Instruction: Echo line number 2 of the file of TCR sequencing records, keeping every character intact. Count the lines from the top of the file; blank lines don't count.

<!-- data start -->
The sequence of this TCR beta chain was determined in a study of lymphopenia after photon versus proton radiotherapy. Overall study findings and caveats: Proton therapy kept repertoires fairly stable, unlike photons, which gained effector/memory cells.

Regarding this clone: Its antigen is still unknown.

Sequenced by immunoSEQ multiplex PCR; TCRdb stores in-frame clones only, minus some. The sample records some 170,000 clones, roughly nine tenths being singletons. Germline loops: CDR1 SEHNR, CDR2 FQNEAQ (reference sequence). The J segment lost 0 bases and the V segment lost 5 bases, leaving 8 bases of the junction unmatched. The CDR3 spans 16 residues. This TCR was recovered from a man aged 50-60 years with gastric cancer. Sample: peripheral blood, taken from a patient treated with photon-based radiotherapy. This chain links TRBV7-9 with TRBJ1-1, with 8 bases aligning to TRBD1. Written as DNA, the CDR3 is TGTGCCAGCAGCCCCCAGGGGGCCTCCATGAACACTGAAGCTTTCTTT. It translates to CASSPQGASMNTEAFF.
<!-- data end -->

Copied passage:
Regarding this clone: Its antigen is still unknown.